This morning while cleaning out a flower bed I found three cacoons - Does anyone know what they will turn into? They were all the same and uniquely constructed.
Also can anyone help me identify which species of sulfur butterfly landed on the red sage while I was cleaning the garden?
Help with identifies a cacoon and also a sulfur butterfly?
It looks sort of like a praying mantis egg sac.
CatMint - Thanks a bunch. After you told me what you thought it was I Googled and did a little other research. I believe you are right. Very - Very interesting. What amazed me the most was how they were offered on Ebay. Mine will stay in the flower bed where I found them and in hopes that a couple hundred will hatch come spring and go in pursuit of the squashbug.
I have mixed feelings about the mantises. It's nice if they eat bugs I *don't* want, but then there are all the beneficial insects, which they also eat! :-(
In my research it mentioned that they eat squash bugs. Last year in 2012 I had more squash bugs than any one person needed. This year I had practically NO squash bugs. I did not take measures to detour the bugs, so JUST MAYBE the mantises was the reasoning for that. Where I found the three cacoons was pretty close to where most of my squash were grown. I have recently seen the adult mantis (looked like the Chinese, but that is not my expertise). Whow - they sure are large. Must be close to 6 inches long. I have not seen a walking stick in a LONG time. Now tell me the bad news - what kind of beneficial insects do the mantis eat?
yes, they are huge!! I saw one recently in my yard (and also found an egg case). In addition to the pests, they also eat bees, butterflies and their caterpillars, and hoverflies and parasitic wasps (which are beneficial insects that eat lots of aphids and other pests). So, I have mixed feelings about them. However, apparently they love Japanese beetles, so that is something to keep in mind for next June.
Recently I had a swallowtail caterpillar munching in my fennel. I saw the mantis lurking nearby and moved the caterpillar into a mason jar so he could do his thing without worrying about the mantis. He is now a chrysalis!!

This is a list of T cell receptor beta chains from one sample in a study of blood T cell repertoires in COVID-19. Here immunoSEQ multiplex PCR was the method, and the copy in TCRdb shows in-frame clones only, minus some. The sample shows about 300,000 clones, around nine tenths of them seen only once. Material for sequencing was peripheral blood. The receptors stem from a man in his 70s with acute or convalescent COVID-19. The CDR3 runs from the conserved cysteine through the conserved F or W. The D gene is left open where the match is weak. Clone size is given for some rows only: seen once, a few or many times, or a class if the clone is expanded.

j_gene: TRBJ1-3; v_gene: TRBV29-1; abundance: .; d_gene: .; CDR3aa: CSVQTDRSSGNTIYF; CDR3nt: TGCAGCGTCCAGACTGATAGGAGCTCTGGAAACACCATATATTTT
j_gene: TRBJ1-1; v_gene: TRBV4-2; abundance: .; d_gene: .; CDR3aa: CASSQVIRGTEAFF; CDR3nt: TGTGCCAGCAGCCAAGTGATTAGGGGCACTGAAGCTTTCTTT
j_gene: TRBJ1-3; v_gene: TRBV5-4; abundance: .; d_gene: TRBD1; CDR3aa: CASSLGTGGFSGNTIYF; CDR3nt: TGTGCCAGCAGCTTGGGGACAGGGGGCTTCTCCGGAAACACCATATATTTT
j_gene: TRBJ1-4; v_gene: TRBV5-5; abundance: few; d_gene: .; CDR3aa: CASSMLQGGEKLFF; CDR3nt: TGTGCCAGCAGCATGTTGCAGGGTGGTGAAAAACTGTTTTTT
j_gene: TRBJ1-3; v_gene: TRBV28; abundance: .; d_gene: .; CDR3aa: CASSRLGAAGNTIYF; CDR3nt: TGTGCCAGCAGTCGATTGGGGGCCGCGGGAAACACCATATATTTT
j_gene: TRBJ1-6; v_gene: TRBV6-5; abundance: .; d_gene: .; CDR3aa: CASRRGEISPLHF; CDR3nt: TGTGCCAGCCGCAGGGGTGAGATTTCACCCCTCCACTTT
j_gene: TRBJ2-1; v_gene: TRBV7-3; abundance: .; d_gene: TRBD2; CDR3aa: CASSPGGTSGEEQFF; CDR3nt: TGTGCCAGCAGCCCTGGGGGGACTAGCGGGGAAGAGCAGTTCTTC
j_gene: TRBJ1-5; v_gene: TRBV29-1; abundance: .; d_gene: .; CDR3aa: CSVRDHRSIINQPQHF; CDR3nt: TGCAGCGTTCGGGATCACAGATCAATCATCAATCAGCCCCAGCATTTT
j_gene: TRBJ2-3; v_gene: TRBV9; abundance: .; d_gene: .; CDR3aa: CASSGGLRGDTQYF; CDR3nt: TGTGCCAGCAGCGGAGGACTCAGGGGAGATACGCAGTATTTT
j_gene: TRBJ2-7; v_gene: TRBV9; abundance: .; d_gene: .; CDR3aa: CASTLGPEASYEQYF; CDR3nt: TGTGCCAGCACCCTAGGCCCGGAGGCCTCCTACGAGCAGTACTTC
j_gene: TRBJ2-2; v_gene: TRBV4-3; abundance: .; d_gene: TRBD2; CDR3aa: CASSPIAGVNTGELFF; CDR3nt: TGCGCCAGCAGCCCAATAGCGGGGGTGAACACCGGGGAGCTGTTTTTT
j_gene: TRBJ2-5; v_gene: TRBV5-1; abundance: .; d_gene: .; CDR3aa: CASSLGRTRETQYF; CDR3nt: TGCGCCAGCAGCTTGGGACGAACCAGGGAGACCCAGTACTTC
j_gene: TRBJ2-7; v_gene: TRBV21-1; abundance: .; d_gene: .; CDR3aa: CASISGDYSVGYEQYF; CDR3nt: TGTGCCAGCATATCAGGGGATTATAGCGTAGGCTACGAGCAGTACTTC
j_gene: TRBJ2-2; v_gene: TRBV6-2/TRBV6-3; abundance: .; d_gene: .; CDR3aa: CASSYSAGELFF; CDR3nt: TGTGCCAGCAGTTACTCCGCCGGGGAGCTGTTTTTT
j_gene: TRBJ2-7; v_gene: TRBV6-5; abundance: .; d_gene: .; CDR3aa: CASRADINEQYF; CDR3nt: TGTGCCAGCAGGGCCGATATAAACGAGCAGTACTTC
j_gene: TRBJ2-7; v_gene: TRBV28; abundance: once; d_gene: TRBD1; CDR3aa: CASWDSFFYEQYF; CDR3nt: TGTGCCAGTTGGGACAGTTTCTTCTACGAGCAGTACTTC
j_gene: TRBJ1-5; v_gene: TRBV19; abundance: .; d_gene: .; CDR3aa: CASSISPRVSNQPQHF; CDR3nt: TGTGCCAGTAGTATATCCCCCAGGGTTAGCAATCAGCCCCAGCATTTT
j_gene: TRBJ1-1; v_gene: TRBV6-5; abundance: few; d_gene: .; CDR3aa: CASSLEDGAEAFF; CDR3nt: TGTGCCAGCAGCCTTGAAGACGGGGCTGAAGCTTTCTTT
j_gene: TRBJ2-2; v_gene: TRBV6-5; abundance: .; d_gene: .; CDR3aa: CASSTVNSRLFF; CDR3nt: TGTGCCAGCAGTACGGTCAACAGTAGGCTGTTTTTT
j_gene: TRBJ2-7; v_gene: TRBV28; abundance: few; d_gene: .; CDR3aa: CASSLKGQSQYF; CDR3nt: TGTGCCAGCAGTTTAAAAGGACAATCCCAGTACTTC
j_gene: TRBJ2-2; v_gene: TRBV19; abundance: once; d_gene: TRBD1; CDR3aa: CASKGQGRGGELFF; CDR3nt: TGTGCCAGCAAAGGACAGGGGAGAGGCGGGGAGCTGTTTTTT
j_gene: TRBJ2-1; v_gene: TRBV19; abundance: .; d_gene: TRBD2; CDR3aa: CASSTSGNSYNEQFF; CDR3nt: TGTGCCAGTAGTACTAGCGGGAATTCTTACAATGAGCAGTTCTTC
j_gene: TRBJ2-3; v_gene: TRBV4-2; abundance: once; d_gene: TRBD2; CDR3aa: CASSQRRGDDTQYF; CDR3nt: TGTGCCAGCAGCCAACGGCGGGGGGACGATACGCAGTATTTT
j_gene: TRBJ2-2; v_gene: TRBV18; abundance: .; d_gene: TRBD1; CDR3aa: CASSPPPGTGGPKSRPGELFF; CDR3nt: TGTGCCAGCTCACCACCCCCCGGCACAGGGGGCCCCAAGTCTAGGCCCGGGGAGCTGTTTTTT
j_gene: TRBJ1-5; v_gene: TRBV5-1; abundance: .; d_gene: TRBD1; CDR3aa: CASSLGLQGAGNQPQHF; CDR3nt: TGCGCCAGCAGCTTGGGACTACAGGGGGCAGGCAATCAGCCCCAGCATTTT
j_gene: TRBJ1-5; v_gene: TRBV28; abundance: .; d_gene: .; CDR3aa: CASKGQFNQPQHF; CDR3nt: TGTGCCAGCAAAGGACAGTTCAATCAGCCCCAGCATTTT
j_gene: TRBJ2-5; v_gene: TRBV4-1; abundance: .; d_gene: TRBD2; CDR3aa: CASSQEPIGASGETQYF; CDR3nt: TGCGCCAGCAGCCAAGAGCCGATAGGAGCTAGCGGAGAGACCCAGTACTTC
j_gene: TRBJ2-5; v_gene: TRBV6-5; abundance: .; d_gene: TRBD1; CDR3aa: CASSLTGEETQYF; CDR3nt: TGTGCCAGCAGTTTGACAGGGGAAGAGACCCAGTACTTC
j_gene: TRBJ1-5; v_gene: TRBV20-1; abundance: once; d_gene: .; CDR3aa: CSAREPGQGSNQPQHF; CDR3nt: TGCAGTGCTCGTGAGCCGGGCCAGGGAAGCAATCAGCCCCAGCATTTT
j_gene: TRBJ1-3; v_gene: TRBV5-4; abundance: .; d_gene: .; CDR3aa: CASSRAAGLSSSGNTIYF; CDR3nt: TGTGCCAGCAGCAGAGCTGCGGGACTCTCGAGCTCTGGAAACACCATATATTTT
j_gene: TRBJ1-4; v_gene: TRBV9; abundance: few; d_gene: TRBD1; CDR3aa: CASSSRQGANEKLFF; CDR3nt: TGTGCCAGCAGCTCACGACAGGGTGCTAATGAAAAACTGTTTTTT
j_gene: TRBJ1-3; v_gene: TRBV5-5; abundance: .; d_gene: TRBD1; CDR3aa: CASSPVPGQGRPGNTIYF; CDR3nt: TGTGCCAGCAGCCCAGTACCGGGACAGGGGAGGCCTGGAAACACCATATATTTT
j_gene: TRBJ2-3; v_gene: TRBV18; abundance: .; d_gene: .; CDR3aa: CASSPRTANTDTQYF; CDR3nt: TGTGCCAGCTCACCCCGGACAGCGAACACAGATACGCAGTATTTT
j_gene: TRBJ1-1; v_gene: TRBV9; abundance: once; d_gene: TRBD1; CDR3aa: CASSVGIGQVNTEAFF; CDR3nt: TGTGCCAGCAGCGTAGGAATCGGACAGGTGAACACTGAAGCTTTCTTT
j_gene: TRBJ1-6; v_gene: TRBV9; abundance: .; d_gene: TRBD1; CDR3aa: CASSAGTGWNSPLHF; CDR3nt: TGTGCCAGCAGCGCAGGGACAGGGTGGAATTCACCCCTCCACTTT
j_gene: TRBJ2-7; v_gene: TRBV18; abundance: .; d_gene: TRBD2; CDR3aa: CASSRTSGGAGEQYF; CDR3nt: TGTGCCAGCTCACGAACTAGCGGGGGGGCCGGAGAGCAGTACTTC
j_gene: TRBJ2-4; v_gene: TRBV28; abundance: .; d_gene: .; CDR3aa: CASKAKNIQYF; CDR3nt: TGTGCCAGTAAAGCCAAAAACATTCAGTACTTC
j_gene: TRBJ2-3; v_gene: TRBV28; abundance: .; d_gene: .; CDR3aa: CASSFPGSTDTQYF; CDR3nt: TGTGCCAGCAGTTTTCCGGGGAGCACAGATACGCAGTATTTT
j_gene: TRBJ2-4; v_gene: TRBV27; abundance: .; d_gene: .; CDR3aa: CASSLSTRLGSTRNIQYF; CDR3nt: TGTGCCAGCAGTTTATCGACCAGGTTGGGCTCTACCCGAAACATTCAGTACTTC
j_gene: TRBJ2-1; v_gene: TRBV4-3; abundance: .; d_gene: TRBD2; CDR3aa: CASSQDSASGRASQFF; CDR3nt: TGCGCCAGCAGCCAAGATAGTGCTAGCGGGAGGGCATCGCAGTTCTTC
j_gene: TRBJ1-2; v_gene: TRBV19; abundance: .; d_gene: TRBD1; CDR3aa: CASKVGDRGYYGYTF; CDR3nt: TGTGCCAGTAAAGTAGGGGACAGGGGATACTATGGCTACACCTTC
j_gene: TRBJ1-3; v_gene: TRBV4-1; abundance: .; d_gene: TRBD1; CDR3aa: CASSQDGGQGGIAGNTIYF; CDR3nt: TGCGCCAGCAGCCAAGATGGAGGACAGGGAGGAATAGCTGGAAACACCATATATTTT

Wonder if it might have been more beneficial to have moved the mantise since fennel is one of the host plants for the catapillars. I also found it interesting that sometimes the female mantise eats the male (quite an appetite). Guess I don't know what the hoverflies and parasitic wasps are. I'll have to Google them. I sure know what the Japanese beetle is. As a deterent in fall of 2012 I planted garlic bulbs around all my roses and think it helped with the Japanese Beetles in 2013. Since I did not harvest the garlic from around the roses, there is again garlic around the roses (a good thing - I think). I saw one monarch today. Lots of these - do you know anything about them?
They look like skippers! A type of butterfly. Very beneficial!! They do a lot of pollinating--very good to have in your garden. :-)
I believe your butterfly is the orange sulphur, probably female. Colias eurytheme
Thank you for sulphur identification. I have been noticing several of the very large sulphurs recently - are they migrating too? You seem to know your butterflies. I checked your photos and you are all about butterflies - YEAH!
Just noticed your thread. The skippers look like a bunch of courting Sachems. the females have the glassy white spots and the males are rather plain except for a large black stigma area above. Your sulphur looks like a Cloudless Sulphur to me since it has double spots on each wing. http://davesgarden.com/guides/bf/showimage/7799/ . Many have emerged recently. Some can be bright greenish yellow and look like "Big lemons" flying about looking for flowers or host plants, Sennae or Partridge Pea.
Brenda, I defer to Shorthog. Much more of an expert than I.